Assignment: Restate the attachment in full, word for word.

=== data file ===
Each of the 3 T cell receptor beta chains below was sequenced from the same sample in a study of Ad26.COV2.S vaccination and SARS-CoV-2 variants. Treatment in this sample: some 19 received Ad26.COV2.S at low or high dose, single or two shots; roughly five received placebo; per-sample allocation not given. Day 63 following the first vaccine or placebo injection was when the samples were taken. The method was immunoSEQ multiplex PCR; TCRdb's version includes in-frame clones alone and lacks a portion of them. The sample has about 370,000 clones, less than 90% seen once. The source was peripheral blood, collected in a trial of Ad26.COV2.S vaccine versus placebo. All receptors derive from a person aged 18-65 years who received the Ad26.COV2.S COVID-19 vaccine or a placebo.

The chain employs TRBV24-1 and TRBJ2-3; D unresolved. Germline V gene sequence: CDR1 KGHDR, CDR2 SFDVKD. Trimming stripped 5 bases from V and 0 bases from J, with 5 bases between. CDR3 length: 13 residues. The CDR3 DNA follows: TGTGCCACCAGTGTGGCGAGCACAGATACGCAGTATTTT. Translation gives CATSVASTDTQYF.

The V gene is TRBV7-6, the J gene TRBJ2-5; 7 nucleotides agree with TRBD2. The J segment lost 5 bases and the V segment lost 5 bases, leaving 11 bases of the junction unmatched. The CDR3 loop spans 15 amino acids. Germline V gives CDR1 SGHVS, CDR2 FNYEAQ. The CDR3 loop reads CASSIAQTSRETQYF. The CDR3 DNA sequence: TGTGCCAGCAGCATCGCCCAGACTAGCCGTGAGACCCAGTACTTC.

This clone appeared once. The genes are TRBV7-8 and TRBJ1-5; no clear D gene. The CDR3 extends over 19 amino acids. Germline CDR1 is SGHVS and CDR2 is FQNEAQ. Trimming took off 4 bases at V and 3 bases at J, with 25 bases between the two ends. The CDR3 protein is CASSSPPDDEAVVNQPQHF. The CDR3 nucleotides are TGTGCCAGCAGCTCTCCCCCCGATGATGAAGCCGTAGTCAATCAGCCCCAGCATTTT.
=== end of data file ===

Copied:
Each of the 3 T cell receptor beta chains below was sequenced from the same sample in a study of Ad26.COV2.S vaccination and SARS-CoV-2 variants. Treatment in this sample: some 19 received Ad26.COV2.S at low or high dose, single or two shots; roughly five received placebo; per-sample allocation not given. Day 63 following the first vaccine or placebo injection was when the samples were taken. The method was immunoSEQ multiplex PCR; TCRdb's version includes in-frame clones alone and lacks a portion of them. The sample has about 370,000 clones, less than 90% seen once. The source was peripheral blood, collected in a trial of Ad26.COV2.S vaccine versus placebo. All receptors derive from a person aged 18-65 years who received the Ad26.COV2.S COVID-19 vaccine or a placebo.

The chain employs TRBV24-1 and TRBJ2-3; D unresolved. Germline V gene sequence: CDR1 KGHDR, CDR2 SFDVKD. Trimming stripped 5 bases from V and 0 bases from J, with 5 bases between. CDR3 length: 13 residues. The CDR3 DNA follows: TGTGCCACCAGTGTGGCGAGCACAGATACGCAGTATTTT. Translation gives CATSVASTDTQYF.

The V gene is TRBV7-6, the J gene TRBJ2-5; 7 nucleotides agree with TRBD2. The J segment lost 5 bases and the V segment lost 5 bases, leaving 11 bases of the junction unmatched. The CDR3 loop spans 15 amino acids. Germline V gives CDR1 SGHVS, CDR2 FNYEAQ. The CDR3 loop reads CASSIAQTSRETQYF. The CDR3 DNA sequence: TGTGCCAGCAGCATCGCCCAGACTAGCCGTGAGACCCAGTACTTC.

This clone appeared once. The genes are TRBV7-8 and TRBJ1-5; no clear D gene. The CDR3 extends over 19 amino acids. Germline CDR1 is SGHVS and CDR2 is FQNEAQ. Trimming took off 4 bases at V and 3 bases at J, with 25 bases between the two ends. The CDR3 protein is CASSSPPDDEAVVNQPQHF. The CDR3 nucleotides are TGTGCCAGCAGCTCTCCCCCCGATGATGAAGCCGTAGTCAATCAGCCCCAGCATTTT.